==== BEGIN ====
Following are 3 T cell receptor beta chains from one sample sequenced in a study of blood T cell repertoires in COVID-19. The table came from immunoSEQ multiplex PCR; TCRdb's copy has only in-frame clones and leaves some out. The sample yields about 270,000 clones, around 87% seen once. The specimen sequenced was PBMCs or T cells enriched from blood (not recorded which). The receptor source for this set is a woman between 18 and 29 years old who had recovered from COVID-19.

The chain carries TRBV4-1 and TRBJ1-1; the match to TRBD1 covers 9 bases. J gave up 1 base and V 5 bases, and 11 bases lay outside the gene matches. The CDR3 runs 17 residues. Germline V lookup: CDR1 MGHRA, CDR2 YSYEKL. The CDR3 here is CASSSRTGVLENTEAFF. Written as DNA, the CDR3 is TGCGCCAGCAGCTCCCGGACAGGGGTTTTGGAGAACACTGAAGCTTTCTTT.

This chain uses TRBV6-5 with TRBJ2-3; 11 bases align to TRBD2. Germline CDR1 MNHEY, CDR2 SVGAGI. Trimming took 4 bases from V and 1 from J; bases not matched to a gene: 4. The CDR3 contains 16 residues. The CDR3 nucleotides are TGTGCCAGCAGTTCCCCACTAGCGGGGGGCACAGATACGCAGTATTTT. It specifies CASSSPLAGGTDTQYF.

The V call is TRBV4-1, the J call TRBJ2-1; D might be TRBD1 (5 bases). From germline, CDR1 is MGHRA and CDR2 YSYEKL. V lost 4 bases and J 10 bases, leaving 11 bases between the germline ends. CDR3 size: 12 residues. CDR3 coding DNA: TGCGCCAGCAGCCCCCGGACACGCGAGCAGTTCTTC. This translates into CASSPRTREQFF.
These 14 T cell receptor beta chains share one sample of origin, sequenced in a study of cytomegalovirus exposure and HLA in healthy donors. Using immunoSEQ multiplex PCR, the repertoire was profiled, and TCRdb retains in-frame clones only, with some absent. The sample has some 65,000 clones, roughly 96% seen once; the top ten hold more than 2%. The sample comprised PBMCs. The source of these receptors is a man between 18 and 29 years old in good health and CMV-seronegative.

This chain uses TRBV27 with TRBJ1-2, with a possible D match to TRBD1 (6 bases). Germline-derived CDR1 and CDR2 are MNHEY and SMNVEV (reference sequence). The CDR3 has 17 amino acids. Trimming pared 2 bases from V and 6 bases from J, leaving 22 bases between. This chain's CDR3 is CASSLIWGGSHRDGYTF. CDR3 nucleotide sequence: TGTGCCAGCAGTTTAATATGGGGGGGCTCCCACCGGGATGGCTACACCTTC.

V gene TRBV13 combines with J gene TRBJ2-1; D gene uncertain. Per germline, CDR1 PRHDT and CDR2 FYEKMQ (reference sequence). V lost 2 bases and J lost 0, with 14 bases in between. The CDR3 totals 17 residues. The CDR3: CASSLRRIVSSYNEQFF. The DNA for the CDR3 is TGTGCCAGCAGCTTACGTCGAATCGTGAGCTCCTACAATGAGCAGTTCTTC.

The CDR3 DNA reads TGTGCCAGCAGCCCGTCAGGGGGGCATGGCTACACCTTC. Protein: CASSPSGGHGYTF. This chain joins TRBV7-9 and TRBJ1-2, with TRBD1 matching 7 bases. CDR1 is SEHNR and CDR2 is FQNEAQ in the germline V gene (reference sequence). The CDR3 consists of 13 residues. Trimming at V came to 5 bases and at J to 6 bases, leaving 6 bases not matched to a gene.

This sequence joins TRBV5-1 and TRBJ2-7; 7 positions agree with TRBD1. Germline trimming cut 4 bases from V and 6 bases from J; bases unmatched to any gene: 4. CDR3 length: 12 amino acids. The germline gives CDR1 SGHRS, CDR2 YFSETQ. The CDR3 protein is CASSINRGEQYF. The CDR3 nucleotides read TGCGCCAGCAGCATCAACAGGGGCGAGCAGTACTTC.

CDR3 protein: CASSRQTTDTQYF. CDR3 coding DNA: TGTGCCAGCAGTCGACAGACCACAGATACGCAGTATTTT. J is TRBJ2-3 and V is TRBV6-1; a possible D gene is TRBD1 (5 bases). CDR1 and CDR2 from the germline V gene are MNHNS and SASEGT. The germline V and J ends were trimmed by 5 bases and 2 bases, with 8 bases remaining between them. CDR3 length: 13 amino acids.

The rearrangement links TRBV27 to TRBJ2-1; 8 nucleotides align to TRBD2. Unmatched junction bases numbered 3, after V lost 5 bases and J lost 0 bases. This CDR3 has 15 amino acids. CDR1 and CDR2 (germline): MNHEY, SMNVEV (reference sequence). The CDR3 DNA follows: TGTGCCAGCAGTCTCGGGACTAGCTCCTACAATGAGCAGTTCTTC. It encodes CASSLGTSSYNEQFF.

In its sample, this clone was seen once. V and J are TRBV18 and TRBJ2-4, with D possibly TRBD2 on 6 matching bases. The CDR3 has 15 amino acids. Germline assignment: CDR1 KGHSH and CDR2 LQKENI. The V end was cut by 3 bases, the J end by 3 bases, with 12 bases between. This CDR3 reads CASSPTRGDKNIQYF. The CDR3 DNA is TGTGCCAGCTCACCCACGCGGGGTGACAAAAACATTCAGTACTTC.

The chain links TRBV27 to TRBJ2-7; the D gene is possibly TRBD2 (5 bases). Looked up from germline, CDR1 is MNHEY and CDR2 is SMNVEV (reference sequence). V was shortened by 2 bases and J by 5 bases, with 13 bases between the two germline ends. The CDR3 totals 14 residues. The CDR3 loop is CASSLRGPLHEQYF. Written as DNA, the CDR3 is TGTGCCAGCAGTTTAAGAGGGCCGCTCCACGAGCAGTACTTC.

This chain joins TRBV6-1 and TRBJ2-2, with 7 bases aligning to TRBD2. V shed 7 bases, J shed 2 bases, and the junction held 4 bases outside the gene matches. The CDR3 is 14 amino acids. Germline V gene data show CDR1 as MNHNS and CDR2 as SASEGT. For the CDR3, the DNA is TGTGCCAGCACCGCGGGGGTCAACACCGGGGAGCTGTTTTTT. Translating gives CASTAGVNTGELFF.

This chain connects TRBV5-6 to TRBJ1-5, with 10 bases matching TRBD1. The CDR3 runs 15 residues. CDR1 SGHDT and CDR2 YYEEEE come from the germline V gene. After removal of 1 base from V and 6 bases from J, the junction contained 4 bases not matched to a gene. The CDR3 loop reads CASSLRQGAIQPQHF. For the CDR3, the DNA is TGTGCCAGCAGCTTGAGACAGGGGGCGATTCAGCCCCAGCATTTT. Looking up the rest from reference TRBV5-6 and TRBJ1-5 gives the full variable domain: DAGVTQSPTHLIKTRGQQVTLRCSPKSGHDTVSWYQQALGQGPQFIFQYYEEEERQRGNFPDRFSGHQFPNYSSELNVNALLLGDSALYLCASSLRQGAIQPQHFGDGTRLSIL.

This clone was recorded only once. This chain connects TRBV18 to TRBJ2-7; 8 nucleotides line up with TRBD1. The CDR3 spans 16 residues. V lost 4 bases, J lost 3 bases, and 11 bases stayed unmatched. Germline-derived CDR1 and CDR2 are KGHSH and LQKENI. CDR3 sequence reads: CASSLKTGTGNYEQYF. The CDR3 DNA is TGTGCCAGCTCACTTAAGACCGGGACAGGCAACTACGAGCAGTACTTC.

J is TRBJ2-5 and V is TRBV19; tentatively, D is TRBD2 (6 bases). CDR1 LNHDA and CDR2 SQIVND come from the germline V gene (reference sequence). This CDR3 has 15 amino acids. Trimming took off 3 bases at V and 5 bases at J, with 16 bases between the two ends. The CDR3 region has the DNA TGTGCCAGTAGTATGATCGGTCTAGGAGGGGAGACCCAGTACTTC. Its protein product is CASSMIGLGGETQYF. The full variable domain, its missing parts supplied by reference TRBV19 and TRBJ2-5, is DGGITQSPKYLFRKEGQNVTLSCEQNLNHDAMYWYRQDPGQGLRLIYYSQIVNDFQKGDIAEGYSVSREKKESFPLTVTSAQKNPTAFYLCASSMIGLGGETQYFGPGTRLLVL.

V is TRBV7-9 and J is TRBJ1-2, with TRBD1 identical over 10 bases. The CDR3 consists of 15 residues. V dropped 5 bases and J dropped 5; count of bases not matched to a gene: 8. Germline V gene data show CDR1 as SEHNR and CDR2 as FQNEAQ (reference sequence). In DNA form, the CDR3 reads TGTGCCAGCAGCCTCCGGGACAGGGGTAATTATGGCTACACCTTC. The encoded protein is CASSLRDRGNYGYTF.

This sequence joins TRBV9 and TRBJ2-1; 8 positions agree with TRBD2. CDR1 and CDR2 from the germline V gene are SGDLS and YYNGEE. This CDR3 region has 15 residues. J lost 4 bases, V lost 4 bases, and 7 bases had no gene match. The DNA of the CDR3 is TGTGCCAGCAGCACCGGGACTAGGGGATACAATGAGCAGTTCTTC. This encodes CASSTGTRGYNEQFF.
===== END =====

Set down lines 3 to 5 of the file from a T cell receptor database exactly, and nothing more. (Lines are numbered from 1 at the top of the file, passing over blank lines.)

This chain uses TRBV6-5 with TRBJ2-3; 11 bases align to TRBD2. Germline CDR1 MNHEY, CDR2 SVGAGI. Trimming took 4 bases from V and 1 from J; bases not matched to a gene: 4. The CDR3 contains 16 residues. The CDR3 nucleotides are TGTGCCAGCAGTTCCCCACTAGCGGGGGGCACAGATACGCAGTATTTT. It specifies CASSSPLAGGTDTQYF.

The V call is TRBV4-1, the J call TRBJ2-1; D might be TRBD1 (5 bases). From germline, CDR1 is MGHRA and CDR2 YSYEKL. V lost 4 bases and J 10 bases, leaving 11 bases between the germline ends. CDR3 size: 12 residues. CDR3 coding DNA: TGCGCCAGCAGCCCCCGGACACGCGAGCAGTTCTTC. This translates into CASSPRTREQFF.
These 14 T cell receptor beta chains share one sample of origin, sequenced in a study of cytomegalovirus exposure and HLA in healthy donors. Using immunoSEQ multiplex PCR, the repertoire was profiled, and TCRdb retains in-frame clones only, with some absent. The sample has some 65,000 clones, roughly 96% seen once; the top ten hold more than 2%. The sample comprised PBMCs. The source of these receptors is a man between 18 and 29 years old in good health and CMV-seronegative.